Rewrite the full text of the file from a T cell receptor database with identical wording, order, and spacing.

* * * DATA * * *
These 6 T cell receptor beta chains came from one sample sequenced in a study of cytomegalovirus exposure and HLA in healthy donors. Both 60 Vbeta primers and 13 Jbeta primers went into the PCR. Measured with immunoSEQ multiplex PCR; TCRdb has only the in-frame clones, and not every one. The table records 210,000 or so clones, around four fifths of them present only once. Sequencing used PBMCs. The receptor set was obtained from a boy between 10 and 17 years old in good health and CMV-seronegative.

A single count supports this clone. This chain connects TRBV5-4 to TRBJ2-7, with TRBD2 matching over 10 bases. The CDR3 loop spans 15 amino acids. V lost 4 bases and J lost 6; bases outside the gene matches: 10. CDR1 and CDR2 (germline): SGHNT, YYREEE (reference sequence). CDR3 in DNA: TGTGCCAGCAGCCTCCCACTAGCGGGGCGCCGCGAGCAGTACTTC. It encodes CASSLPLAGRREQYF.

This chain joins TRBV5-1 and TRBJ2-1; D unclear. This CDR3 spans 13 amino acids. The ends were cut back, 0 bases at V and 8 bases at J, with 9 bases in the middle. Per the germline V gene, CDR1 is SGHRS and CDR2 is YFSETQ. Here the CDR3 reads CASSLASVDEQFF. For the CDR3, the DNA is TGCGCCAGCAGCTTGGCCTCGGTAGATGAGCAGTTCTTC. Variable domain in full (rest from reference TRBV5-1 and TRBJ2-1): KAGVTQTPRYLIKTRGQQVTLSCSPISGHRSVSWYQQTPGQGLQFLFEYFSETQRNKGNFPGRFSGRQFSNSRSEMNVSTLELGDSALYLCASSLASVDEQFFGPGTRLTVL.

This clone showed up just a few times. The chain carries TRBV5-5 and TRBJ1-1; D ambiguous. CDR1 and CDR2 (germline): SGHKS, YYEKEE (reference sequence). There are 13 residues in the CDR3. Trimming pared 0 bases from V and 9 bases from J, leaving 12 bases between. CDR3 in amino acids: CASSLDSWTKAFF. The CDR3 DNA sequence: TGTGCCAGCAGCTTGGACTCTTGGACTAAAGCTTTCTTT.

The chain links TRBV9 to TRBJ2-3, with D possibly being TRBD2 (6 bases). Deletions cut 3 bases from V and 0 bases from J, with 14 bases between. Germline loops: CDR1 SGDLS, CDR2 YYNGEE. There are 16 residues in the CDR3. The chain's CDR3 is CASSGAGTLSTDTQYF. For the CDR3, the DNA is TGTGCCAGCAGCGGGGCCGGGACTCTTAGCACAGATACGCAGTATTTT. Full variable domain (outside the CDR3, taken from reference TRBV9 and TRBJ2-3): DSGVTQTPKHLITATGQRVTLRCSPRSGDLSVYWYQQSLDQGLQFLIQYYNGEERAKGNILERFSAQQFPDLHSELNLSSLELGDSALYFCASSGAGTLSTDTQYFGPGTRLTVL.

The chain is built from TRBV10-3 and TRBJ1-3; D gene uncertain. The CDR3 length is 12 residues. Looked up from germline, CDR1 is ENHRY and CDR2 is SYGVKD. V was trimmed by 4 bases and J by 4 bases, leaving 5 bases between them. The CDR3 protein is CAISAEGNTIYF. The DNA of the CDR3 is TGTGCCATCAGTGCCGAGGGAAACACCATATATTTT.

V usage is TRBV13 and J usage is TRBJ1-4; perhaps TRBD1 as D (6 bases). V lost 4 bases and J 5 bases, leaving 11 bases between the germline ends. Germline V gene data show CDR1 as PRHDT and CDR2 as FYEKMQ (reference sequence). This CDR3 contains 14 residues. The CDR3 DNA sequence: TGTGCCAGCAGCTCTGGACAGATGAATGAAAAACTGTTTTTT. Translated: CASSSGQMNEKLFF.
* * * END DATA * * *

These 6 T cell receptor beta chains came from one sample sequenced in a study of cytomegalovirus exposure and HLA in healthy donors. Both 60 Vbeta primers and 13 Jbeta primers went into the PCR. Measured with immunoSEQ multiplex PCR; TCRdb has only the in-frame clones, and not every one. The table records 210,000 or so clones, around four fifths of them present only once. Sequencing used PBMCs. The receptor set was obtained from a boy between 10 and 17 years old in good health and CMV-seronegative.

A single count supports this clone. This chain connects TRBV5-4 to TRBJ2-7, with TRBD2 matching over 10 bases. The CDR3 loop spans 15 amino acids. V lost 4 bases and J lost 6; bases outside the gene matches: 10. CDR1 and CDR2 (germline): SGHNT, YYREEE (reference sequence). CDR3 in DNA: TGTGCCAGCAGCCTCCCACTAGCGGGGCGCCGCGAGCAGTACTTC. It encodes CASSLPLAGRREQYF.

This chain joins TRBV5-1 and TRBJ2-1; D unclear. This CDR3 spans 13 amino acids. The ends were cut back, 0 bases at V and 8 bases at J, with 9 bases in the middle. Per the germline V gene, CDR1 is SGHRS and CDR2 is YFSETQ. Here the CDR3 reads CASSLASVDEQFF. For the CDR3, the DNA is TGCGCCAGCAGCTTGGCCTCGGTAGATGAGCAGTTCTTC. Variable domain in full (rest from reference TRBV5-1 and TRBJ2-1): KAGVTQTPRYLIKTRGQQVTLSCSPISGHRSVSWYQQTPGQGLQFLFEYFSETQRNKGNFPGRFSGRQFSNSRSEMNVSTLELGDSALYLCASSLASVDEQFFGPGTRLTVL.

This clone showed up just a few times. The chain carries TRBV5-5 and TRBJ1-1; D ambiguous. CDR1 and CDR2 (germline): SGHKS, YYEKEE (reference sequence). There are 13 residues in the CDR3. Trimming pared 0 bases from V and 9 bases from J, leaving 12 bases between. CDR3 in amino acids: CASSLDSWTKAFF. The CDR3 DNA sequence: TGTGCCAGCAGCTTGGACTCTTGGACTAAAGCTTTCTTT.

The chain links TRBV9 to TRBJ2-3, with D possibly being TRBD2 (6 bases). Deletions cut 3 bases from V and 0 bases from J, with 14 bases between. Germline loops: CDR1 SGDLS, CDR2 YYNGEE. There are 16 residues in the CDR3. The chain's CDR3 is CASSGAGTLSTDTQYF. For the CDR3, the DNA is TGTGCCAGCAGCGGGGCCGGGACTCTTAGCACAGATACGCAGTATTTT. Full variable domain (outside the CDR3, taken from reference TRBV9 and TRBJ2-3): DSGVTQTPKHLITATGQRVTLRCSPRSGDLSVYWYQQSLDQGLQFLIQYYNGEERAKGNILERFSAQQFPDLHSELNLSSLELGDSALYFCASSGAGTLSTDTQYFGPGTRLTVL.

The chain is built from TRBV10-3 and TRBJ1-3; D gene uncertain. The CDR3 length is 12 residues. Looked up from germline, CDR1 is ENHRY and CDR2 is SYGVKD. V was trimmed by 4 bases and J by 4 bases, leaving 5 bases between them. The CDR3 protein is CAISAEGNTIYF. The DNA of the CDR3 is TGTGCCATCAGTGCCGAGGGAAACACCATATATTTT.

V usage is TRBV13 and J usage is TRBJ1-4; perhaps TRBD1 as D (6 bases). V lost 4 bases and J 5 bases, leaving 11 bases between the germline ends. Germline V gene data show CDR1 as PRHDT and CDR2 as FYEKMQ (reference sequence). This CDR3 contains 14 residues. The CDR3 DNA sequence: TGTGCCAGCAGCTCTGGACAGATGAATGAAAAACTGTTTTTT. Translated: CASSSGQMNEKLFF.